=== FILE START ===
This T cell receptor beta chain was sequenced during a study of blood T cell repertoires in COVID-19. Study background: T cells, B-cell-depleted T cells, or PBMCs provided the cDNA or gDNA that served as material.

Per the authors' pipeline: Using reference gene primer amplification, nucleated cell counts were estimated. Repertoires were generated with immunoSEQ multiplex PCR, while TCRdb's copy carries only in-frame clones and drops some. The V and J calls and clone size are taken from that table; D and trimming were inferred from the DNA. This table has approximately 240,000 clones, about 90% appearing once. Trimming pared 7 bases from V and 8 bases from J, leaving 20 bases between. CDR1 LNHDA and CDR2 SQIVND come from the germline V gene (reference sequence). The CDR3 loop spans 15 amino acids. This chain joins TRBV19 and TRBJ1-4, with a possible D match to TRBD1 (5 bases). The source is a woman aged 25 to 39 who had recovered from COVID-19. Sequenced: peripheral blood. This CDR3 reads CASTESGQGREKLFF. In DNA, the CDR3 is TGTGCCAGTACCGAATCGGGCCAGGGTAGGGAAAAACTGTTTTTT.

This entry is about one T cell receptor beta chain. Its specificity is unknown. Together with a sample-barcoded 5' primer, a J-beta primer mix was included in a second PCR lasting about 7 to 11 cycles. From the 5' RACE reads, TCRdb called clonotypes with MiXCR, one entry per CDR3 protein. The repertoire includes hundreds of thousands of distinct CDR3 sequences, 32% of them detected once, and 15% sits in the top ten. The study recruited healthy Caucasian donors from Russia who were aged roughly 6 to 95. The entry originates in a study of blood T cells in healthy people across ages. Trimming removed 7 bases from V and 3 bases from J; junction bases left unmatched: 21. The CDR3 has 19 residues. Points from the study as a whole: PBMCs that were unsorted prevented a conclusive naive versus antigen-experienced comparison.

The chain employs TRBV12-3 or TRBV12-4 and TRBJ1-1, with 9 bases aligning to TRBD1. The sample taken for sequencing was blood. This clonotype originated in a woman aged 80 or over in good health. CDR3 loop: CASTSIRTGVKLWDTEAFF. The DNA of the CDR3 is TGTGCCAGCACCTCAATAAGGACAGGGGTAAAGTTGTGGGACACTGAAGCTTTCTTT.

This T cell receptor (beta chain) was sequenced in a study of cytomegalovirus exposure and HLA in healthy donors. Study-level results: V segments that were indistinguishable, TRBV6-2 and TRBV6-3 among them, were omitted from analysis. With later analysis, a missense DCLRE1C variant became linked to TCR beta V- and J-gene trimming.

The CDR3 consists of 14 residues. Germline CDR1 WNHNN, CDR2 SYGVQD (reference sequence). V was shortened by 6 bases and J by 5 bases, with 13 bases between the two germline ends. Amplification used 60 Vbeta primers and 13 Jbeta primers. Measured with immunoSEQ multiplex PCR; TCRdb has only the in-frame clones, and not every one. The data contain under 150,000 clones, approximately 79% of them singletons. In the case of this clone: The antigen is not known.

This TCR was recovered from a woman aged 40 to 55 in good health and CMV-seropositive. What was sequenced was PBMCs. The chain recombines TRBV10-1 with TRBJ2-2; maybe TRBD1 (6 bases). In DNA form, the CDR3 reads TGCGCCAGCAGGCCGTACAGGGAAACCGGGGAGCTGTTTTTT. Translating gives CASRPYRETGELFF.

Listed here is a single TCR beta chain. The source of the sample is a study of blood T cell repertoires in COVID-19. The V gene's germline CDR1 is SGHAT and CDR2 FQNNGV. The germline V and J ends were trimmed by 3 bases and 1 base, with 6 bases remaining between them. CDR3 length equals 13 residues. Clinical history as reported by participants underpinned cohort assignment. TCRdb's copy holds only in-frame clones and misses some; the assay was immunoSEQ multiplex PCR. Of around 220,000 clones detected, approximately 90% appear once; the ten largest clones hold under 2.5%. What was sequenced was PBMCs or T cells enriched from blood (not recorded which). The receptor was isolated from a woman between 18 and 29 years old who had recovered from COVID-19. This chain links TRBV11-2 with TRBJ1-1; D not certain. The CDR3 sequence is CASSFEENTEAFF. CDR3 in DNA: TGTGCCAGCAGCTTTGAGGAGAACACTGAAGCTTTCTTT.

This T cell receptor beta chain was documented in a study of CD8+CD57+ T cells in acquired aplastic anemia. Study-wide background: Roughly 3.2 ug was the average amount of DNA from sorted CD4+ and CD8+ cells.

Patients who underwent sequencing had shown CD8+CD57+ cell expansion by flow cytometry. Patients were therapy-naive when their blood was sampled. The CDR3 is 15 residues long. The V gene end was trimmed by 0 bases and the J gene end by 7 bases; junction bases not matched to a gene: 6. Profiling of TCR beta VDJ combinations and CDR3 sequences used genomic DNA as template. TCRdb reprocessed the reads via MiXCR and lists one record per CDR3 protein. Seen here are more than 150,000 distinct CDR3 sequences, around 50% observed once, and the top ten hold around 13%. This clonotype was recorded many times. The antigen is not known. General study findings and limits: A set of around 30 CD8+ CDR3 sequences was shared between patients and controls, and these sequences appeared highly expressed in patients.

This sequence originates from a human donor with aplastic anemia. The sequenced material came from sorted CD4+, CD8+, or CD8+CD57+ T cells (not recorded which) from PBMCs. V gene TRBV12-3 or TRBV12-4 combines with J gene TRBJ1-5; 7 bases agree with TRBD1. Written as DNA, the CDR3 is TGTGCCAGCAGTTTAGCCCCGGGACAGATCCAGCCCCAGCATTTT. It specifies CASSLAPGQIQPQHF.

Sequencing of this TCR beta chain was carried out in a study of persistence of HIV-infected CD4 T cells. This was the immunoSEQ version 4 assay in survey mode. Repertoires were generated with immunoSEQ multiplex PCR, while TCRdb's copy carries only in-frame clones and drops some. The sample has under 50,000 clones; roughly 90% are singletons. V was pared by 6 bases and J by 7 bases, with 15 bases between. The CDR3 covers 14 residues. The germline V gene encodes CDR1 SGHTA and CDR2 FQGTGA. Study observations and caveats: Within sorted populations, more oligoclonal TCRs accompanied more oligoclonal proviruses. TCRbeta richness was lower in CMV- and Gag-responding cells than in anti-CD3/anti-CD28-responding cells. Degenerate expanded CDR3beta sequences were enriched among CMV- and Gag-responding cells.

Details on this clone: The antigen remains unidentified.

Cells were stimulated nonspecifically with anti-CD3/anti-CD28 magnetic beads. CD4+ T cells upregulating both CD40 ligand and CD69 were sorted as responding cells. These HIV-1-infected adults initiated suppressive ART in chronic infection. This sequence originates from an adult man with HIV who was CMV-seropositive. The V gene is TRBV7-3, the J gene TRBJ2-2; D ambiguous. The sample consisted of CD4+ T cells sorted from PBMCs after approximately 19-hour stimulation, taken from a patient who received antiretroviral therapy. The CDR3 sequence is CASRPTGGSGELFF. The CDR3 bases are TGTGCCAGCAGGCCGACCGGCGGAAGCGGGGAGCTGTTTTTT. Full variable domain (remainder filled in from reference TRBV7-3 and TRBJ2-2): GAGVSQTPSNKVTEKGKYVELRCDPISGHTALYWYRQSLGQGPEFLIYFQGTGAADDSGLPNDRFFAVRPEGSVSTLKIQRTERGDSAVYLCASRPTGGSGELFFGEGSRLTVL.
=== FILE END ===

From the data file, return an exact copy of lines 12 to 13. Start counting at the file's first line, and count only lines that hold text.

Sequencing of this TCR beta chain was carried out in a study of persistence of HIV-infected CD4 T cells. This was the immunoSEQ version 4 assay in survey mode. Repertoires were generated with immunoSEQ multiplex PCR, while TCRdb's copy carries only in-frame clones and drops some. The sample has under 50,000 clones; roughly 90% are singletons. V was pared by 6 bases and J by 7 bases, with 15 bases between. The CDR3 covers 14 residues. The germline V gene encodes CDR1 SGHTA and CDR2 FQGTGA. Study observations and caveats: Within sorted populations, more oligoclonal TCRs accompanied more oligoclonal proviruses. TCRbeta richness was lower in CMV- and Gag-responding cells than in anti-CD3/anti-CD28-responding cells. Degenerate expanded CDR3beta sequences were enriched among CMV- and Gag-responding cells.

Details on this clone: The antigen remains unidentified.